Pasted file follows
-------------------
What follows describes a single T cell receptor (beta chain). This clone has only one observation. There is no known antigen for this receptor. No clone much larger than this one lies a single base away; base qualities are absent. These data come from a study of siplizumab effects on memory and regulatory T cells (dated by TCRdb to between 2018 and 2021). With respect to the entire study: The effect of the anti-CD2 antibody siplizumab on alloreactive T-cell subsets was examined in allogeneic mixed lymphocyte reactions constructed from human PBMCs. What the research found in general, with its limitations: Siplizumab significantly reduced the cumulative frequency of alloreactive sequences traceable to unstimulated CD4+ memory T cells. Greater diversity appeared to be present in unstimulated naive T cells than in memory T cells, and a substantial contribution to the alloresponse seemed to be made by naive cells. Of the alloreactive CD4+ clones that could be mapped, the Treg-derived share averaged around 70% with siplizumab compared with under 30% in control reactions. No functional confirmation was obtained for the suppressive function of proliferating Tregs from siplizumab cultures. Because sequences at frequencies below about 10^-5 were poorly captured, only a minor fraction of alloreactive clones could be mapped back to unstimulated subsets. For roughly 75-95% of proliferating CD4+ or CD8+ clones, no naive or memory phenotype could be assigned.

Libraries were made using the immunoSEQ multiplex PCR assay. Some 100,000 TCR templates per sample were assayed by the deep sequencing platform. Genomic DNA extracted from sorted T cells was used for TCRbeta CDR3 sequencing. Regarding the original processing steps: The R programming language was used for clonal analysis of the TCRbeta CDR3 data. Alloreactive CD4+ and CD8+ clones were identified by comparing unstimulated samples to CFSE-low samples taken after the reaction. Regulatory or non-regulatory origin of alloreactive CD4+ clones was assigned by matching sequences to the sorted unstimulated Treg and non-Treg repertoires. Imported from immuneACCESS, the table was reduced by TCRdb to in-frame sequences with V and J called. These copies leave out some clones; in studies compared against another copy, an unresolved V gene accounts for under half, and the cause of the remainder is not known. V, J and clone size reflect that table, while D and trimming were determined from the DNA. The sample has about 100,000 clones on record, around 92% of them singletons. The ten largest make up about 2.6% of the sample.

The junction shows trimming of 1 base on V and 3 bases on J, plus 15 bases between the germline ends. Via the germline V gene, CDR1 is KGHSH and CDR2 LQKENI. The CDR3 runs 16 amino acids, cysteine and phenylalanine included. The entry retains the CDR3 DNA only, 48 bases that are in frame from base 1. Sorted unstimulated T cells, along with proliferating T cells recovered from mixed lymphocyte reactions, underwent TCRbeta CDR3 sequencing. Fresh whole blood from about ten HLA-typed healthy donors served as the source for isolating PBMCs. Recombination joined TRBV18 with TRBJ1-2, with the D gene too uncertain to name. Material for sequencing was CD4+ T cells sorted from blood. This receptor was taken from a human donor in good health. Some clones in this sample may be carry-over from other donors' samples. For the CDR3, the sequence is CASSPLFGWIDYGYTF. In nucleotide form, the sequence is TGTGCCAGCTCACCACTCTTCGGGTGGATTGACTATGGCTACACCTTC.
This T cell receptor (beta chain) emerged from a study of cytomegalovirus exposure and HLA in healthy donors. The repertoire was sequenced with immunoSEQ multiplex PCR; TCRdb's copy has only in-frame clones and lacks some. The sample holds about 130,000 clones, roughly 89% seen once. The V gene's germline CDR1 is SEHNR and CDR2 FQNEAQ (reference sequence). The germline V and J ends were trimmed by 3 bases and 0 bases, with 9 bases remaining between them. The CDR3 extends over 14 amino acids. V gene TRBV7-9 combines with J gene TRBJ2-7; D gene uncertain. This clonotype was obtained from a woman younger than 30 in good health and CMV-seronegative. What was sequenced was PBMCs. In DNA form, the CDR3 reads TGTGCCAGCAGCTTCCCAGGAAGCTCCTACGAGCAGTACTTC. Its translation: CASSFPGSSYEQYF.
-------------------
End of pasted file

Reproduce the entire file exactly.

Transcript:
What follows describes a single T cell receptor (beta chain). This clone has only one observation. There is no known antigen for this receptor. No clone much larger than this one lies a single base away; base qualities are absent. These data come from a study of siplizumab effects on memory and regulatory T cells (dated by TCRdb to between 2018 and 2021). With respect to the entire study: The effect of the anti-CD2 antibody siplizumab on alloreactive T-cell subsets was examined in allogeneic mixed lymphocyte reactions constructed from human PBMCs. What the research found in general, with its limitations: Siplizumab significantly reduced the cumulative frequency of alloreactive sequences traceable to unstimulated CD4+ memory T cells. Greater diversity appeared to be present in unstimulated naive T cells than in memory T cells, and a substantial contribution to the alloresponse seemed to be made by naive cells. Of the alloreactive CD4+ clones that could be mapped, the Treg-derived share averaged around 70% with siplizumab compared with under 30% in control reactions. No functional confirmation was obtained for the suppressive function of proliferating Tregs from siplizumab cultures. Because sequences at frequencies below about 10^-5 were poorly captured, only a minor fraction of alloreactive clones could be mapped back to unstimulated subsets. For roughly 75-95% of proliferating CD4+ or CD8+ clones, no naive or memory phenotype could be assigned.

Libraries were made using the immunoSEQ multiplex PCR assay. Some 100,000 TCR templates per sample were assayed by the deep sequencing platform. Genomic DNA extracted from sorted T cells was used for TCRbeta CDR3 sequencing. Regarding the original processing steps: The R programming language was used for clonal analysis of the TCRbeta CDR3 data. Alloreactive CD4+ and CD8+ clones were identified by comparing unstimulated samples to CFSE-low samples taken after the reaction. Regulatory or non-regulatory origin of alloreactive CD4+ clones was assigned by matching sequences to the sorted unstimulated Treg and non-Treg repertoires. Imported from immuneACCESS, the table was reduced by TCRdb to in-frame sequences with V and J called. These copies leave out some clones; in studies compared against another copy, an unresolved V gene accounts for under half, and the cause of the remainder is not known. V, J and clone size reflect that table, while D and trimming were determined from the DNA. The sample has about 100,000 clones on record, around 92% of them singletons. The ten largest make up about 2.6% of the sample.

The junction shows trimming of 1 base on V and 3 bases on J, plus 15 bases between the germline ends. Via the germline V gene, CDR1 is KGHSH and CDR2 LQKENI. The CDR3 runs 16 amino acids, cysteine and phenylalanine included. The entry retains the CDR3 DNA only, 48 bases that are in frame from base 1. Sorted unstimulated T cells, along with proliferating T cells recovered from mixed lymphocyte reactions, underwent TCRbeta CDR3 sequencing. Fresh whole blood from about ten HLA-typed healthy donors served as the source for isolating PBMCs. Recombination joined TRBV18 with TRBJ1-2, with the D gene too uncertain to name. Material for sequencing was CD4+ T cells sorted from blood. This receptor was taken from a human donor in good health. Some clones in this sample may be carry-over from other donors' samples. For the CDR3, the sequence is CASSPLFGWIDYGYTF. In nucleotide form, the sequence is TGTGCCAGCTCACCACTCTTCGGGTGGATTGACTATGGCTACACCTTC.
This T cell receptor (beta chain) emerged from a study of cytomegalovirus exposure and HLA in healthy donors. The repertoire was sequenced with immunoSEQ multiplex PCR; TCRdb's copy has only in-frame clones and lacks some. The sample holds about 130,000 clones, roughly 89% seen once. The V gene's germline CDR1 is SEHNR and CDR2 FQNEAQ (reference sequence). The germline V and J ends were trimmed by 3 bases and 0 bases, with 9 bases remaining between them. The CDR3 extends over 14 amino acids. V gene TRBV7-9 combines with J gene TRBJ2-7; D gene uncertain. This clonotype was obtained from a woman younger than 30 in good health and CMV-seronegative. What was sequenced was PBMCs. In DNA form, the CDR3 reads TGTGCCAGCAGCTTCCCAGGAAGCTCCTACGAGCAGTACTTC. Its translation: CASSFPGSSYEQYF.